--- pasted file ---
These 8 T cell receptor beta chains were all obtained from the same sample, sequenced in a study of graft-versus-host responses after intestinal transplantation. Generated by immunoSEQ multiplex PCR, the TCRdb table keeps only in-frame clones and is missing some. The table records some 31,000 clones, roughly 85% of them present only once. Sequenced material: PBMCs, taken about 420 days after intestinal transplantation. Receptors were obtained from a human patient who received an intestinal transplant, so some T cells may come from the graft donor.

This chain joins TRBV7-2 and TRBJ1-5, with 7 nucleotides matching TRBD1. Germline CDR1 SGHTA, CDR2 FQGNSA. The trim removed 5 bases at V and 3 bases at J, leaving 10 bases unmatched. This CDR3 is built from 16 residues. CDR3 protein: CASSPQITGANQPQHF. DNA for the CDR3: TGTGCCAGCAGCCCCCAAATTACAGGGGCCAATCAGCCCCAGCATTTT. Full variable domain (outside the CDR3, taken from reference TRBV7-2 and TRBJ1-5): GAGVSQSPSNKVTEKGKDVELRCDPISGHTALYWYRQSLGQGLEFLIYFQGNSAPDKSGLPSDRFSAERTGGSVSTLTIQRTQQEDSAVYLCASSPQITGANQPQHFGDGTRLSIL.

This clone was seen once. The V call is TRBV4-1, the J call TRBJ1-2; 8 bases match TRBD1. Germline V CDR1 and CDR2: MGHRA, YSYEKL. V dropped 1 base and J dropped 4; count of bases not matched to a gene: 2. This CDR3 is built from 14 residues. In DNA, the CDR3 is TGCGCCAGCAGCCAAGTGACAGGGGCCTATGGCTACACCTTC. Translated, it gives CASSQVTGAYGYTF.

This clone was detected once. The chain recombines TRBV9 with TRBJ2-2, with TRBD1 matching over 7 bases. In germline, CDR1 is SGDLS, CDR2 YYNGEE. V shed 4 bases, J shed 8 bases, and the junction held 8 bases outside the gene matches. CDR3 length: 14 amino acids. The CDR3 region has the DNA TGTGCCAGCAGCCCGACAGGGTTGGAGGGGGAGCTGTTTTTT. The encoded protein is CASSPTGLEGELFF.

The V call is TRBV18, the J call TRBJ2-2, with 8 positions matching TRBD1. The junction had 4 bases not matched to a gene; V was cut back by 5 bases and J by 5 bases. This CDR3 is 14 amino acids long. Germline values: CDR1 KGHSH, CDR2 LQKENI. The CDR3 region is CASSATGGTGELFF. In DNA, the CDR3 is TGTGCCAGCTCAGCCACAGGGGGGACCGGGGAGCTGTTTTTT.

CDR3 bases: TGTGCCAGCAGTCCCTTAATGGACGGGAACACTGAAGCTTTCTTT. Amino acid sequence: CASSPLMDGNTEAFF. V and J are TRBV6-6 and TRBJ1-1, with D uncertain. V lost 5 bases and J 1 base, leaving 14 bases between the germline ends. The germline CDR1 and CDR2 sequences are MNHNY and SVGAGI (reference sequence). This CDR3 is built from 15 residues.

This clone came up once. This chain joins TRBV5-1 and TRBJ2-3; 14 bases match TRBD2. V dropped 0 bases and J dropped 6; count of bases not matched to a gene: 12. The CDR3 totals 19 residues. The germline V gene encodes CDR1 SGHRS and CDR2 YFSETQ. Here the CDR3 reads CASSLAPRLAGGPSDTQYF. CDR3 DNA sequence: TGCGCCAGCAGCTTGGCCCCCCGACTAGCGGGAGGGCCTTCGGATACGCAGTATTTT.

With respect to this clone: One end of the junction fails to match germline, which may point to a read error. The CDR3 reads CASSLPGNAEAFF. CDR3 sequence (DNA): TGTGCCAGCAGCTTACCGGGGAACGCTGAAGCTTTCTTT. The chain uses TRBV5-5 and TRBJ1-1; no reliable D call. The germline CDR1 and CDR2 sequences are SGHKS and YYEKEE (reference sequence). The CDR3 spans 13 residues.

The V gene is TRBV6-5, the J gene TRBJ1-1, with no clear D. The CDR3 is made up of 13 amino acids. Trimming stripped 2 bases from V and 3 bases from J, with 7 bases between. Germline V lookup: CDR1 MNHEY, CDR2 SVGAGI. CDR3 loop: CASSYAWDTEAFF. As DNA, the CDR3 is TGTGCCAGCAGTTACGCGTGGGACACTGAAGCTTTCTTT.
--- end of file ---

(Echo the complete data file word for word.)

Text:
These 8 T cell receptor beta chains were all obtained from the same sample, sequenced in a study of graft-versus-host responses after intestinal transplantation. Generated by immunoSEQ multiplex PCR, the TCRdb table keeps only in-frame clones and is missing some. The table records some 31,000 clones, roughly 85% of them present only once. Sequenced material: PBMCs, taken about 420 days after intestinal transplantation. Receptors were obtained from a human patient who received an intestinal transplant, so some T cells may come from the graft donor.

This chain joins TRBV7-2 and TRBJ1-5, with 7 nucleotides matching TRBD1. Germline CDR1 SGHTA, CDR2 FQGNSA. The trim removed 5 bases at V and 3 bases at J, leaving 10 bases unmatched. This CDR3 is built from 16 residues. CDR3 protein: CASSPQITGANQPQHF. DNA for the CDR3: TGTGCCAGCAGCCCCCAAATTACAGGGGCCAATCAGCCCCAGCATTTT. Full variable domain (outside the CDR3, taken from reference TRBV7-2 and TRBJ1-5): GAGVSQSPSNKVTEKGKDVELRCDPISGHTALYWYRQSLGQGLEFLIYFQGNSAPDKSGLPSDRFSAERTGGSVSTLTIQRTQQEDSAVYLCASSPQITGANQPQHFGDGTRLSIL.

This clone was seen once. The V call is TRBV4-1, the J call TRBJ1-2; 8 bases match TRBD1. Germline V CDR1 and CDR2: MGHRA, YSYEKL. V dropped 1 base and J dropped 4; count of bases not matched to a gene: 2. This CDR3 is built from 14 residues. In DNA, the CDR3 is TGCGCCAGCAGCCAAGTGACAGGGGCCTATGGCTACACCTTC. Translated, it gives CASSQVTGAYGYTF.

This clone was detected once. The chain recombines TRBV9 with TRBJ2-2, with TRBD1 matching over 7 bases. In germline, CDR1 is SGDLS, CDR2 YYNGEE. V shed 4 bases, J shed 8 bases, and the junction held 8 bases outside the gene matches. CDR3 length: 14 amino acids. The CDR3 region has the DNA TGTGCCAGCAGCCCGACAGGGTTGGAGGGGGAGCTGTTTTTT. The encoded protein is CASSPTGLEGELFF.

The V call is TRBV18, the J call TRBJ2-2, with 8 positions matching TRBD1. The junction had 4 bases not matched to a gene; V was cut back by 5 bases and J by 5 bases. This CDR3 is 14 amino acids long. Germline values: CDR1 KGHSH, CDR2 LQKENI. The CDR3 region is CASSATGGTGELFF. In DNA, the CDR3 is TGTGCCAGCTCAGCCACAGGGGGGACCGGGGAGCTGTTTTTT.

CDR3 bases: TGTGCCAGCAGTCCCTTAATGGACGGGAACACTGAAGCTTTCTTT. Amino acid sequence: CASSPLMDGNTEAFF. V and J are TRBV6-6 and TRBJ1-1, with D uncertain. V lost 5 bases and J 1 base, leaving 14 bases between the germline ends. The germline CDR1 and CDR2 sequences are MNHNY and SVGAGI (reference sequence). This CDR3 is built from 15 residues.

This clone came up once. This chain joins TRBV5-1 and TRBJ2-3; 14 bases match TRBD2. V dropped 0 bases and J dropped 6; count of bases not matched to a gene: 12. The CDR3 totals 19 residues. The germline V gene encodes CDR1 SGHRS and CDR2 YFSETQ. Here the CDR3 reads CASSLAPRLAGGPSDTQYF. CDR3 DNA sequence: TGCGCCAGCAGCTTGGCCCCCCGACTAGCGGGAGGGCCTTCGGATACGCAGTATTTT.

With respect to this clone: One end of the junction fails to match germline, which may point to a read error. The CDR3 reads CASSLPGNAEAFF. CDR3 sequence (DNA): TGTGCCAGCAGCTTACCGGGGAACGCTGAAGCTTTCTTT. The chain uses TRBV5-5 and TRBJ1-1; no reliable D call. The germline CDR1 and CDR2 sequences are SGHKS and YYEKEE (reference sequence). The CDR3 spans 13 residues.

The V gene is TRBV6-5, the J gene TRBJ1-1, with no clear D. The CDR3 is made up of 13 amino acids. Trimming stripped 2 bases from V and 3 bases from J, with 7 bases between. Germline V lookup: CDR1 MNHEY, CDR2 SVGAGI. CDR3 loop: CASSYAWDTEAFF. As DNA, the CDR3 is TGTGCCAGCAGTTACGCGTGGGACACTGAAGCTTTCTTT.